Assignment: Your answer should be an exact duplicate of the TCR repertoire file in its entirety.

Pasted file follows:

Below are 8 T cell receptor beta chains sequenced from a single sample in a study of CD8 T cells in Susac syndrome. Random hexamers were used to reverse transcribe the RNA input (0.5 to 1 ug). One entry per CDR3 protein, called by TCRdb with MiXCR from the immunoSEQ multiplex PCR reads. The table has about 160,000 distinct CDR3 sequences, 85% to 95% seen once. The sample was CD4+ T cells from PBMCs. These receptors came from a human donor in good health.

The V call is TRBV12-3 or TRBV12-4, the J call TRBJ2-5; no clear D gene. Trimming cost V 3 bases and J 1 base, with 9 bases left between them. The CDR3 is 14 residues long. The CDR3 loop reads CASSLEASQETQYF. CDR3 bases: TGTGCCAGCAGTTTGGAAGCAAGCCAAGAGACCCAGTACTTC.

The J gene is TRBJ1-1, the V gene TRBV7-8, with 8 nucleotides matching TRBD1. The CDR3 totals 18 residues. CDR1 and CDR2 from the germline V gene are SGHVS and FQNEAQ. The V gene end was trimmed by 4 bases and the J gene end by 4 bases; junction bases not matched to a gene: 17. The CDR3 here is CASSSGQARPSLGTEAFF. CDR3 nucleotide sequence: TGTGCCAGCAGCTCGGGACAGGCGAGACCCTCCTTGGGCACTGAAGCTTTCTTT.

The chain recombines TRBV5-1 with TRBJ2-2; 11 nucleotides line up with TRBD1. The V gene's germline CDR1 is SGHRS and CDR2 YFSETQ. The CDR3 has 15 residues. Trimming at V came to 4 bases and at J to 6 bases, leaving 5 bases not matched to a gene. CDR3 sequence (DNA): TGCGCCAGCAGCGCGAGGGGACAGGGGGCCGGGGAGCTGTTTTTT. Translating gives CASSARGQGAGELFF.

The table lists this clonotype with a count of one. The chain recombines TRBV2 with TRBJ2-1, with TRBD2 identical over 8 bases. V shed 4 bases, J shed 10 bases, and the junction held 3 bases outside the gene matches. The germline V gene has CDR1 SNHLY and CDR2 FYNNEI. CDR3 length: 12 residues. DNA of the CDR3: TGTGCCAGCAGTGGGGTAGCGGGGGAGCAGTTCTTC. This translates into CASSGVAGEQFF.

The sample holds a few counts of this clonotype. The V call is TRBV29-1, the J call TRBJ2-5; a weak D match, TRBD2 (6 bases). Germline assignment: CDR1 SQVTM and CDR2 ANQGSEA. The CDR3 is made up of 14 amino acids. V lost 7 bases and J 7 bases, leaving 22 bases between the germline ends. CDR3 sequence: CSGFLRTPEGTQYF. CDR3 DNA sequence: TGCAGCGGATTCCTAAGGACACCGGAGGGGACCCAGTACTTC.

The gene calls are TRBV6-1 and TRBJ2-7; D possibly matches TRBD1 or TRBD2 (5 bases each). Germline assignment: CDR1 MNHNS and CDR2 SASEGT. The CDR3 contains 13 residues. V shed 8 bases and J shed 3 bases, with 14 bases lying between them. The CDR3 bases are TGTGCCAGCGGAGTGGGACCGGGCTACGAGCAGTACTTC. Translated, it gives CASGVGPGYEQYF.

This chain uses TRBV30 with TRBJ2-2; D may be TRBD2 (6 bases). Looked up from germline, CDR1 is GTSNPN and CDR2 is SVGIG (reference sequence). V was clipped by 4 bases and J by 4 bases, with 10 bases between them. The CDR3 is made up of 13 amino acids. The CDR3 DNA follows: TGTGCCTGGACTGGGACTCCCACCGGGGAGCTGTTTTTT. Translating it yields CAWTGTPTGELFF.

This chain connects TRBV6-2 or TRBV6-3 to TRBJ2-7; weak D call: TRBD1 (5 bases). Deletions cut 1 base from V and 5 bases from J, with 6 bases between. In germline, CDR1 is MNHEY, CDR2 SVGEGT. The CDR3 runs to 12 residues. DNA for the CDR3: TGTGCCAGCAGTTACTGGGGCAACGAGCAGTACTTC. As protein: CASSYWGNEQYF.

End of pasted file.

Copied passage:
Below are 8 T cell receptor beta chains sequenced from a single sample in a study of CD8 T cells in Susac syndrome. Random hexamers were used to reverse transcribe the RNA input (0.5 to 1 ug). One entry per CDR3 protein, called by TCRdb with MiXCR from the immunoSEQ multiplex PCR reads. The table has about 160,000 distinct CDR3 sequences, 85% to 95% seen once. The sample was CD4+ T cells from PBMCs. These receptors came from a human donor in good health.

The V call is TRBV12-3 or TRBV12-4, the J call TRBJ2-5; no clear D gene. Trimming cost V 3 bases and J 1 base, with 9 bases left between them. The CDR3 is 14 residues long. The CDR3 loop reads CASSLEASQETQYF. CDR3 bases: TGTGCCAGCAGTTTGGAAGCAAGCCAAGAGACCCAGTACTTC.

The J gene is TRBJ1-1, the V gene TRBV7-8, with 8 nucleotides matching TRBD1. The CDR3 totals 18 residues. CDR1 and CDR2 from the germline V gene are SGHVS and FQNEAQ. The V gene end was trimmed by 4 bases and the J gene end by 4 bases; junction bases not matched to a gene: 17. The CDR3 here is CASSSGQARPSLGTEAFF. CDR3 nucleotide sequence: TGTGCCAGCAGCTCGGGACAGGCGAGACCCTCCTTGGGCACTGAAGCTTTCTTT.

The chain recombines TRBV5-1 with TRBJ2-2; 11 nucleotides line up with TRBD1. The V gene's germline CDR1 is SGHRS and CDR2 YFSETQ. The CDR3 has 15 residues. Trimming at V came to 4 bases and at J to 6 bases, leaving 5 bases not matched to a gene. CDR3 sequence (DNA): TGCGCCAGCAGCGCGAGGGGACAGGGGGCCGGGGAGCTGTTTTTT. Translating gives CASSARGQGAGELFF.

The table lists this clonotype with a count of one. The chain recombines TRBV2 with TRBJ2-1, with TRBD2 identical over 8 bases. V shed 4 bases, J shed 10 bases, and the junction held 3 bases outside the gene matches. The germline V gene has CDR1 SNHLY and CDR2 FYNNEI. CDR3 length: 12 residues. DNA of the CDR3: TGTGCCAGCAGTGGGGTAGCGGGGGAGCAGTTCTTC. This translates into CASSGVAGEQFF.

The sample holds a few counts of this clonotype. The V call is TRBV29-1, the J call TRBJ2-5; a weak D match, TRBD2 (6 bases). Germline assignment: CDR1 SQVTM and CDR2 ANQGSEA. The CDR3 is made up of 14 amino acids. V lost 7 bases and J 7 bases, leaving 22 bases between the germline ends. CDR3 sequence: CSGFLRTPEGTQYF. CDR3 DNA sequence: TGCAGCGGATTCCTAAGGACACCGGAGGGGACCCAGTACTTC.

The gene calls are TRBV6-1 and TRBJ2-7; D possibly matches TRBD1 or TRBD2 (5 bases each). Germline assignment: CDR1 MNHNS and CDR2 SASEGT. The CDR3 contains 13 residues. V shed 8 bases and J shed 3 bases, with 14 bases lying between them. The CDR3 bases are TGTGCCAGCGGAGTGGGACCGGGCTACGAGCAGTACTTC. Translated, it gives CASGVGPGYEQYF.

This chain uses TRBV30 with TRBJ2-2; D may be TRBD2 (6 bases). Looked up from germline, CDR1 is GTSNPN and CDR2 is SVGIG (reference sequence). V was clipped by 4 bases and J by 4 bases, with 10 bases between them. The CDR3 is made up of 13 amino acids. The CDR3 DNA follows: TGTGCCTGGACTGGGACTCCCACCGGGGAGCTGTTTTTT. Translating it yields CAWTGTPTGELFF.

This chain connects TRBV6-2 or TRBV6-3 to TRBJ2-7; weak D call: TRBD1 (5 bases). Deletions cut 1 base from V and 5 bases from J, with 6 bases between. In germline, CDR1 is MNHEY, CDR2 SVGEGT. The CDR3 runs to 12 residues. DNA for the CDR3: TGTGCCAGCAGTTACTGGGGCAACGAGCAGTACTTC. As protein: CASSYWGNEQYF.